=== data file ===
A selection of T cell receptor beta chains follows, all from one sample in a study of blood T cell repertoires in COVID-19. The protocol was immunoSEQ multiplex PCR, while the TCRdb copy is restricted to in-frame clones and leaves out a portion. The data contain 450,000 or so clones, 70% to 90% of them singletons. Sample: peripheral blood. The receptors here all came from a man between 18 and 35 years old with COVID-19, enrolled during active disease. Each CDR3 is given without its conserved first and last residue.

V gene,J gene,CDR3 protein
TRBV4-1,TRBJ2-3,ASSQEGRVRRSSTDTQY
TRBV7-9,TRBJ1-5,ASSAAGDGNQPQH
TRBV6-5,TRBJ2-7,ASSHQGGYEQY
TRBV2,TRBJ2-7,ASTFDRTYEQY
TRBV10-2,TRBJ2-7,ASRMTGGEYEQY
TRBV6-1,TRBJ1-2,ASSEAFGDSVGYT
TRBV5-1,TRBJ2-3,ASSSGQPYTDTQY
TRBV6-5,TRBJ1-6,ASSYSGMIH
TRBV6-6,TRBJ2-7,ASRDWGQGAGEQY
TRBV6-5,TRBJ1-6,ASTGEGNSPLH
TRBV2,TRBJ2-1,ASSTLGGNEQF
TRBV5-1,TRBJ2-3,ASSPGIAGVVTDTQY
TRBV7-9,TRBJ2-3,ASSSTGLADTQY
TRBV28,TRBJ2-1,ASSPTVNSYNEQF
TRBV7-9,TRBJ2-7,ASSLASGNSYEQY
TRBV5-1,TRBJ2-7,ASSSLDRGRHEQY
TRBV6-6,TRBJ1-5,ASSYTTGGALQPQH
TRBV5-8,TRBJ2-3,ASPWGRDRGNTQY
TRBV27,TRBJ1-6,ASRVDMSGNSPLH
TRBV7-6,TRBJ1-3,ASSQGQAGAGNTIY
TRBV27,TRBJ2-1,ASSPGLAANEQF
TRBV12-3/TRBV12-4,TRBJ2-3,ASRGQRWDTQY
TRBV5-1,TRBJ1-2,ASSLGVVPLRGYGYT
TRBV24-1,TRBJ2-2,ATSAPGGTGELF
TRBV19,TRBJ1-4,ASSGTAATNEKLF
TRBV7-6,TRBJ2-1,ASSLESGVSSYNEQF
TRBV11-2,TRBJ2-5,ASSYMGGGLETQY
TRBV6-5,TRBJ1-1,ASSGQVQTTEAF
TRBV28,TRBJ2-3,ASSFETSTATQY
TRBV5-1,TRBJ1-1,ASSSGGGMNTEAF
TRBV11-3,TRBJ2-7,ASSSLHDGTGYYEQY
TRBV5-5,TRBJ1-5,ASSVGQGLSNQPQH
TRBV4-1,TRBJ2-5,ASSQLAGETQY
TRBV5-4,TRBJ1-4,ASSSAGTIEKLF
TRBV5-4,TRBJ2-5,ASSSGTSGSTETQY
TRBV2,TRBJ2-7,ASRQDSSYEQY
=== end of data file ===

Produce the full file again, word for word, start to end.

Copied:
A selection of T cell receptor beta chains follows, all from one sample in a study of blood T cell repertoires in COVID-19. The protocol was immunoSEQ multiplex PCR, while the TCRdb copy is restricted to in-frame clones and leaves out a portion. The data contain 450,000 or so clones, 70% to 90% of them singletons. Sample: peripheral blood. The receptors here all came from a man between 18 and 35 years old with COVID-19, enrolled during active disease. Each CDR3 is given without its conserved first and last residue.

V gene,J gene,CDR3 protein
TRBV4-1,TRBJ2-3,ASSQEGRVRRSSTDTQY
TRBV7-9,TRBJ1-5,ASSAAGDGNQPQH
TRBV6-5,TRBJ2-7,ASSHQGGYEQY
TRBV2,TRBJ2-7,ASTFDRTYEQY
TRBV10-2,TRBJ2-7,ASRMTGGEYEQY
TRBV6-1,TRBJ1-2,ASSEAFGDSVGYT
TRBV5-1,TRBJ2-3,ASSSGQPYTDTQY
TRBV6-5,TRBJ1-6,ASSYSGMIH
TRBV6-6,TRBJ2-7,ASRDWGQGAGEQY
TRBV6-5,TRBJ1-6,ASTGEGNSPLH
TRBV2,TRBJ2-1,ASSTLGGNEQF
TRBV5-1,TRBJ2-3,ASSPGIAGVVTDTQY
TRBV7-9,TRBJ2-3,ASSSTGLADTQY
TRBV28,TRBJ2-1,ASSPTVNSYNEQF
TRBV7-9,TRBJ2-7,ASSLASGNSYEQY
TRBV5-1,TRBJ2-7,ASSSLDRGRHEQY
TRBV6-6,TRBJ1-5,ASSYTTGGALQPQH
TRBV5-8,TRBJ2-3,ASPWGRDRGNTQY
TRBV27,TRBJ1-6,ASRVDMSGNSPLH
TRBV7-6,TRBJ1-3,ASSQGQAGAGNTIY
TRBV27,TRBJ2-1,ASSPGLAANEQF
TRBV12-3/TRBV12-4,TRBJ2-3,ASRGQRWDTQY
TRBV5-1,TRBJ1-2,ASSLGVVPLRGYGYT
TRBV24-1,TRBJ2-2,ATSAPGGTGELF
TRBV19,TRBJ1-4,ASSGTAATNEKLF
TRBV7-6,TRBJ2-1,ASSLESGVSSYNEQF
TRBV11-2,TRBJ2-5,ASSYMGGGLETQY
TRBV6-5,TRBJ1-1,ASSGQVQTTEAF
TRBV28,TRBJ2-3,ASSFETSTATQY
TRBV5-1,TRBJ1-1,ASSSGGGMNTEAF
TRBV11-3,TRBJ2-7,ASSSLHDGTGYYEQY
TRBV5-5,TRBJ1-5,ASSVGQGLSNQPQH
TRBV4-1,TRBJ2-5,ASSQLAGETQY
TRBV5-4,TRBJ1-4,ASSSAGTIEKLF
TRBV5-4,TRBJ2-5,ASSSGTSGSTETQY
TRBV2,TRBJ2-7,ASRQDSSYEQY